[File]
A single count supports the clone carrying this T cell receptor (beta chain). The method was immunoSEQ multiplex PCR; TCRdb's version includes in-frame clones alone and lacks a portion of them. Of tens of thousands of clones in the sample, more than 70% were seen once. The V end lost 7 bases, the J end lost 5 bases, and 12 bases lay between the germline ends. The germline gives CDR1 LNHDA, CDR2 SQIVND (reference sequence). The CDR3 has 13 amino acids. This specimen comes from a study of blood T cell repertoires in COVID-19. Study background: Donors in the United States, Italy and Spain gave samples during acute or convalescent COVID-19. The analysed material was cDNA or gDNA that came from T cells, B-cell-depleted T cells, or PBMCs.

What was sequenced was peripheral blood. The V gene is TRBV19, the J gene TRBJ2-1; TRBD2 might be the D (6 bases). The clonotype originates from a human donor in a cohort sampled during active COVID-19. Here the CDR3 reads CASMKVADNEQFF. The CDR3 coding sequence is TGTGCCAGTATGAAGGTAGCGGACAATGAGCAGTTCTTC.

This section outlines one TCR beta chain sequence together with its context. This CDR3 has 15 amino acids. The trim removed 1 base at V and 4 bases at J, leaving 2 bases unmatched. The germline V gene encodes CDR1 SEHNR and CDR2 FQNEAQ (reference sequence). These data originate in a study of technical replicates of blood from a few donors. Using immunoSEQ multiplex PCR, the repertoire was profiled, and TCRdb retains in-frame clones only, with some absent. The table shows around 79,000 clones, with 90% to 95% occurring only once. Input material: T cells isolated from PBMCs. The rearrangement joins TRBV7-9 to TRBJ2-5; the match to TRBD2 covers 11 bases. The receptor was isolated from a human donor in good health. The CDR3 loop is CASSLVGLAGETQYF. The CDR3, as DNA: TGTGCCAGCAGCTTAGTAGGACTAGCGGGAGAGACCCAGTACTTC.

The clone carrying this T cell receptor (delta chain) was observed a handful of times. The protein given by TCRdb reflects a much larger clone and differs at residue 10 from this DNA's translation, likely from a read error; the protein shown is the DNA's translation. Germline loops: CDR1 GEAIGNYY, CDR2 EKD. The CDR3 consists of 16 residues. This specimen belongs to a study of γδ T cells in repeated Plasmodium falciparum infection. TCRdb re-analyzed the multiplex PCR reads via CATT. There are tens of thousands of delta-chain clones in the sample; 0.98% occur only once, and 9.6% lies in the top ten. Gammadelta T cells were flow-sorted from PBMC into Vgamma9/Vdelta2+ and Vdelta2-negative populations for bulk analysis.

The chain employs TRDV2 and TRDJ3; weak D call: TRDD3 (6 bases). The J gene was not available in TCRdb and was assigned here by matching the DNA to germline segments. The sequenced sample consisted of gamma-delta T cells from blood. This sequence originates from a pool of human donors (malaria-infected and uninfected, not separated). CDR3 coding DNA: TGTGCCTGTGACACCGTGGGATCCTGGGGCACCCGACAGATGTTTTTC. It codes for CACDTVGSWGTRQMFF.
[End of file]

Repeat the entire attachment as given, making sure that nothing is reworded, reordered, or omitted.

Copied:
A single count supports the clone carrying this T cell receptor (beta chain). The method was immunoSEQ multiplex PCR; TCRdb's version includes in-frame clones alone and lacks a portion of them. Of tens of thousands of clones in the sample, more than 70% were seen once. The V end lost 7 bases, the J end lost 5 bases, and 12 bases lay between the germline ends. The germline gives CDR1 LNHDA, CDR2 SQIVND (reference sequence). The CDR3 has 13 amino acids. This specimen comes from a study of blood T cell repertoires in COVID-19. Study background: Donors in the United States, Italy and Spain gave samples during acute or convalescent COVID-19. The analysed material was cDNA or gDNA that came from T cells, B-cell-depleted T cells, or PBMCs.

What was sequenced was peripheral blood. The V gene is TRBV19, the J gene TRBJ2-1; TRBD2 might be the D (6 bases). The clonotype originates from a human donor in a cohort sampled during active COVID-19. Here the CDR3 reads CASMKVADNEQFF. The CDR3 coding sequence is TGTGCCAGTATGAAGGTAGCGGACAATGAGCAGTTCTTC.

This section outlines one TCR beta chain sequence together with its context. This CDR3 has 15 amino acids. The trim removed 1 base at V and 4 bases at J, leaving 2 bases unmatched. The germline V gene encodes CDR1 SEHNR and CDR2 FQNEAQ (reference sequence). These data originate in a study of technical replicates of blood from a few donors. Using immunoSEQ multiplex PCR, the repertoire was profiled, and TCRdb retains in-frame clones only, with some absent. The table shows around 79,000 clones, with 90% to 95% occurring only once. Input material: T cells isolated from PBMCs. The rearrangement joins TRBV7-9 to TRBJ2-5; the match to TRBD2 covers 11 bases. The receptor was isolated from a human donor in good health. The CDR3 loop is CASSLVGLAGETQYF. The CDR3, as DNA: TGTGCCAGCAGCTTAGTAGGACTAGCGGGAGAGACCCAGTACTTC.

The clone carrying this T cell receptor (delta chain) was observed a handful of times. The protein given by TCRdb reflects a much larger clone and differs at residue 10 from this DNA's translation, likely from a read error; the protein shown is the DNA's translation. Germline loops: CDR1 GEAIGNYY, CDR2 EKD. The CDR3 consists of 16 residues. This specimen belongs to a study of γδ T cells in repeated Plasmodium falciparum infection. TCRdb re-analyzed the multiplex PCR reads via CATT. There are tens of thousands of delta-chain clones in the sample; 0.98% occur only once, and 9.6% lies in the top ten. Gammadelta T cells were flow-sorted from PBMC into Vgamma9/Vdelta2+ and Vdelta2-negative populations for bulk analysis.

The chain employs TRDV2 and TRDJ3; weak D call: TRDD3 (6 bases). The J gene was not available in TCRdb and was assigned here by matching the DNA to germline segments. The sequenced sample consisted of gamma-delta T cells from blood. This sequence originates from a pool of human donors (malaria-infected and uninfected, not separated). CDR3 coding DNA: TGTGCCTGTGACACCGTGGGATCCTGGGGCACCCGACAGATGTTTTTC. It codes for CACDTVGSWGTRQMFF.